The attachments of the aortic cusps mark the division of the aortic root into left coronary (LC), right coronary (RC), and noncoronary (NC) sinuses (Figure 1). The main stem of the left coronary artery and the right coronary artery originate from the LC and RC, respectively. In each sinus, the plaque area and length of the internal elastic lamina (IEL length) were measured by computer-assisted image analysis (Olympus BX50 light microscope, Sony DXC-151P, Imagraph Precision frame grabber, and SigmaScan Pro from Jandel Scientific Software). Increase in IEL length was used as a measure of expansive remodeling. To avoid the influence of folding artifacts, the vessel area was not measured directly but calculated from the arterial circumference (total IEL length) as follows: (IEL lengths of all coronary sinuses)2/4π. Subsequently, the lumen area was calculated: vessel area minus total plaque area of the 3 sinuses.
All values are presented as mean±SD. ANOVA was performed to study differences in plaque area over time. An independent sample t test was used to assess differences in plaque area and IEL length between apoE−/− and WT mice, except for 1 time point (6 months of age), where nonparametric analysis (Mann-Whitney) was used because of the low number of mice in the WT group (n=3). For each remodeled sinus (LC at 6 and 13 months of age, RC at 13 months of age), linear regression analysis was performed to study the relation between local plaque area and local IEL length after confirming compliance with the appropriate assumptions. To determine the influence of plaque in flanking sinuses on local IEL length, the sum of plaque areas in flanking sinuses was entered into the regression analysis. SPSS 10.0 was used for statistical analysis. A probability value <0.05 was considered significant.
At 11 weeks of age, only fatty streaks and individual foam cells were seen (Figure 1A), whereas plaques in mice of 6 or 13 months of age were of the advanced type, containing extracellular lipids (cholesterol crystals) and fibrous connective tissue (Figure 1B and 1C). In some of the specimens, the right coronary or main stem of the left coronary artery left the aortic root at the level of sectioning, leading to slight underestimation of the plaque area (Figure 1C).
At the level of the commissures of the aortic cusps, the media was homogenous with circumferentially intact elastic laminae in all WT mice and in apoE−/− mice at 11 weeks of age. At 6 or 13 months of age, the normal lamellar structure of the media in apoE−/− mice was severely degenerated beneath plaques (Figure 2A), but the observed pathology was not uniform or simple. In some sites, medial thinning with loss of elastic layers was predominant (Figure 2B), whereas other sites showed increased spacing between laminae with intercalated amorphous material (Figure 2C). In both these situations, fragmented elastic laminae were frequently seen, but thinning and increased spacing also occurred without fragmentation. The staging systems used by others to quantify atherosclerotic media degeneration rely solely on the extent of lamina fragmentation or the thickness of the media.19,22,23⇓⇓ None of these were found to be applicable to the media of the aortic root because of the heterogenous appearance. By close inspection (by J.F.B.), the medial changes did not appear to be more pronounced in mice 13 months of age than in those 6 months of age, but the changes were not quantified. Full disruption of the tunica media was observed in only 2 mice: 1, 6 months of age and 1, 13 months of age (Figure 2D).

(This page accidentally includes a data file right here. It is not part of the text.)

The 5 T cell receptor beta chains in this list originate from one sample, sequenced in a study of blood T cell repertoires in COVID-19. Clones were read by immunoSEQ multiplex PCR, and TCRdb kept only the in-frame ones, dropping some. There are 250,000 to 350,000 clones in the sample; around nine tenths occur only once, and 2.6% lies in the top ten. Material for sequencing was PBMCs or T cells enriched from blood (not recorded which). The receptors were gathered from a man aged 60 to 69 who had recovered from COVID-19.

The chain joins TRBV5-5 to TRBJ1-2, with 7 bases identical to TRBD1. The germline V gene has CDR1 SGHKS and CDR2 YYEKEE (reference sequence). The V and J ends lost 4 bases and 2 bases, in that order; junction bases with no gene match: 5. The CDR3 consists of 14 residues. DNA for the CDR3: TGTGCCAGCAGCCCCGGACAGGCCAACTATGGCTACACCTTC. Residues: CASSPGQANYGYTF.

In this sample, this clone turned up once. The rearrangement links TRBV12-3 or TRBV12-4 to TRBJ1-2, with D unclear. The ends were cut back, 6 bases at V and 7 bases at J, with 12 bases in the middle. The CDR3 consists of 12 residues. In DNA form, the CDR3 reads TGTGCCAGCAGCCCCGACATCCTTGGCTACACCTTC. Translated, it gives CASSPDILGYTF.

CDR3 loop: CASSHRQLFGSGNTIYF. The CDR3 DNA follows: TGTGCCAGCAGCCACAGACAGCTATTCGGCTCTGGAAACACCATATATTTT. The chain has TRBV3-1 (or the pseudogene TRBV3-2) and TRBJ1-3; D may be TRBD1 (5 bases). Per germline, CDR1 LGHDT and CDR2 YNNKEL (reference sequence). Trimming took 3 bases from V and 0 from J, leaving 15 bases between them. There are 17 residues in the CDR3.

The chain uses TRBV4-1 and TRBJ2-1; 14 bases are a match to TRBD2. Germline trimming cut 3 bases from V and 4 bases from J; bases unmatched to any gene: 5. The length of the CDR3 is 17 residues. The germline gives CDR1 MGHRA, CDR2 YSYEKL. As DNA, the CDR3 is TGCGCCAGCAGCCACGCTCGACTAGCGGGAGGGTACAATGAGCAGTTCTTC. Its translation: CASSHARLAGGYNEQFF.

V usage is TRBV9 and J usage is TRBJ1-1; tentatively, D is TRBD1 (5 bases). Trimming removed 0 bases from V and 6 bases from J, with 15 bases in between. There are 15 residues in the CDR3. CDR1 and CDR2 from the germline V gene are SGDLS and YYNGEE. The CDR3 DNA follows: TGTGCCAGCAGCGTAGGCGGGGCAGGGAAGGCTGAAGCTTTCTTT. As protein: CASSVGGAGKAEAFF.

Remodeling May Overcompensate
Mean vessel area in apoE−/− mice was enlarged compared with WT mice at 6 months of age with preservation of luminal area. At 13 months, the lumen areas in the apoE−/− mice were significantly even larger than those of WT mice (Table 1). The severely atherosclerotic aortic root may resemble a cloverleaf more than a circle in cross section and thereby not meet the assumptions for calculating the lumen area (see Methods). Therefore, we also measured the lumen area directly in 13-month-old apoE−/− mice. This method is subject to folding artifacts but leads to an only slightly lower mean lumen area (1713±283×103 μm2 for 13-month-old apoE−/− mice), which was still significantly larger than the calculated lumen areas of WT mice (P<0.001). At 11 weeks, no differences in mean vessel or lumen areas were observed between groups.
Remodeling Response in Each Coronary Sinus
When each sinus was looked at individually, the remodeling response was located to the LC at 6 months of age and to the LC and RC at 13 months of age (Figure 3). The NC did not exhibit atherosclerotic remodeling at any time point. The asymmetrical remodeling response was paralleled by differences in plaque growth between sinuses, as shown in Table 2. Plaque growth was largest in the LC and least in the NC (P<0.05). The relations between local plaque area and the local IEL length are illustrated in Figure 4 for sinuses exhibiting remodeling.
In the LC at 6 months of age, a consistent increase in IEL length was observed in response to local plaque growth (IEL length [μm]=1256+3.2×plaque area [in 103 μm2], r2=0.63, P<0.001). Also at 13 months of age, a significant relation was observed in the LC (IEL length=1862+1.4×plaque area, r2=0.38, P<0.001). For the RC, a significant relation was observed between local plaque area and IEL length at 13 months of age (IEL length=1159+3.5×plaque area, r2=0.75, P<0.001).
In contrast, the sum of plaque areas in the flanking NC and RC was not correlated with IEL length in the LC at 6 months of age when this parameter was entered into the linear regression analysis (P>0.4). The same observation was made for the LC and RC at 13 months of age: IEL length did not depend on plaque size in flanking sinuses (P>0.4).